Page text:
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Judge declares government must allow two teenage illegal immigrants to get abortions

Two 17-year-old immigrants who entered the United States illegally must be permitted to undergo abortion procedures, a federal judge ruled. The girls are in United States custody, and currently being held in government-run shelters. (2015 file photo/Joe Raedle/Getty Images)

Two teenage immigrants who entered the United States illegally must be permitted to undergo abortion procedures, a federal judge ruled Monday.

What happened?

According to the New York Times, the 17-year-olds — referred to in court documents as Jane Roe and Jane Poe — are both pregnant and are in United States custody, currently being held in government-run shelters.

A policy announced in March by the Department of Health and Human Services’ Office of Refugee Resettlement said that federally funded shelters cannot take “any action that facilitates” an abortion procedure for an unaccompanied minor in the United States without approval by the office’s director.

The American Civil Liberties Union filed lawsuits on behalf of the teenagers, arguing they had a right to an abortion.

Department officials argued in court documents that the teenagers could obtain an abortion by returning to their respective countries or by seeking an American sponsor.

In an order Monday, Judge Tanya S. Chutkan wrote: “If defendants are not immediately restrained from prohibiting shelter staff from transporting J.R. and J.P. to abortion facilities or otherwise interfering with or obstructing their access to an abortion … J.R. and J.P. will both suffer irreparable injury in the form of, at a minimum, increased risk to their health, and perhaps the permanent inability to obtain a desired abortion to which they are legally entitled.”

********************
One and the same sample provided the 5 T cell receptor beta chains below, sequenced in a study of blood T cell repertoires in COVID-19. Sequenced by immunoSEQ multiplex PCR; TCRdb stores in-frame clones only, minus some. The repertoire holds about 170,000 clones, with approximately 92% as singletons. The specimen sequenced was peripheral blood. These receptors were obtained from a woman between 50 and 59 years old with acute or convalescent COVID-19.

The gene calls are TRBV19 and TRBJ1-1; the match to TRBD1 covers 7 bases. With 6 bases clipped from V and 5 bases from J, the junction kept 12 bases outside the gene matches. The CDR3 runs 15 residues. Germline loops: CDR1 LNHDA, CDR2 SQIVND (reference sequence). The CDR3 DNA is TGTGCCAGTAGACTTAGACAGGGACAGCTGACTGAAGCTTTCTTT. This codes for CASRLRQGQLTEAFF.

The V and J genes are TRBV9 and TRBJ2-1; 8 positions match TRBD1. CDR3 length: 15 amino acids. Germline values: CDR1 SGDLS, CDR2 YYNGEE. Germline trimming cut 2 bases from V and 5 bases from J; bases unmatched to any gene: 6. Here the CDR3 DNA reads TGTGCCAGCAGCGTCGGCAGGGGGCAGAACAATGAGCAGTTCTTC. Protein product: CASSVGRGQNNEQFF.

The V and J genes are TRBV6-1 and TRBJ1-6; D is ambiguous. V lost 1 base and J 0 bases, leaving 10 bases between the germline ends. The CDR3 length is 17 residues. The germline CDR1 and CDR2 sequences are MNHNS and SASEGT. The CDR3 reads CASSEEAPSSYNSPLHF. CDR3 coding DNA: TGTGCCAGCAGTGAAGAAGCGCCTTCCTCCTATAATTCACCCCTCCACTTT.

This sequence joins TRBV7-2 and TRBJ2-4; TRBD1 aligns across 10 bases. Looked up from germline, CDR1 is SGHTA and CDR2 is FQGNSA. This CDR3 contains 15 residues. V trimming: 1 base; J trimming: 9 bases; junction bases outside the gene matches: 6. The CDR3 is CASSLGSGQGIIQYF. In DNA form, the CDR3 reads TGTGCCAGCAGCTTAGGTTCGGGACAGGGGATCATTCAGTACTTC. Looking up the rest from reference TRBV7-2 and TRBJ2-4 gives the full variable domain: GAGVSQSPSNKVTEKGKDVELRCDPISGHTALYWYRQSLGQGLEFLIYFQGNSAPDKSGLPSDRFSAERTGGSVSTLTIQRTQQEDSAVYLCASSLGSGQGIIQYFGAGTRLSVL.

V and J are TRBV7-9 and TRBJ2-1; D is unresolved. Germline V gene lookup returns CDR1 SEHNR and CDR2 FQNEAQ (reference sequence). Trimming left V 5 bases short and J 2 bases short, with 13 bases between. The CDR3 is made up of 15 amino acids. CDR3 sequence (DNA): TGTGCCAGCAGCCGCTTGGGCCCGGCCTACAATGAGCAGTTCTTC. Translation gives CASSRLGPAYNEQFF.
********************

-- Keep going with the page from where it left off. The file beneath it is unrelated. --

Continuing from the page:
The Times reported that Roe’s pregnancy is too far advanced for a medication abortion, so she will undergo a surgical one. Poe’s pregnancy is in “the late second trimester,” approaching the legal limit in the state in which she is being held.

A spokesperson for the Administration for Children and Families said in a statement to the Times that it was “deeply disappointed in the decision to grant a temporary restraining order that will compel H.H.S. to facilitate abortions for minors when they are not medically necessary.”

“H.H.S.-funded facilities that provide temporary shelter and care for unaccompanied alien minors should not become way stations for these children to get taxpayer-facilitated abortions,” the statement said.

The Times reported that Chutkan, of the U.S. District Court for the District of Columbia, wrote in her order that the abortions would be paid for with private funds, not taxpayer dollars, and accused the government of trying to claim “ultimate authority to unilaterally veto the reproductive choices of the unaccompanied minors in its custody.”

The report noted that the case is similar to that of another teenager in the country illegally who underwent an abortion in October after a judge ruled in her favor.

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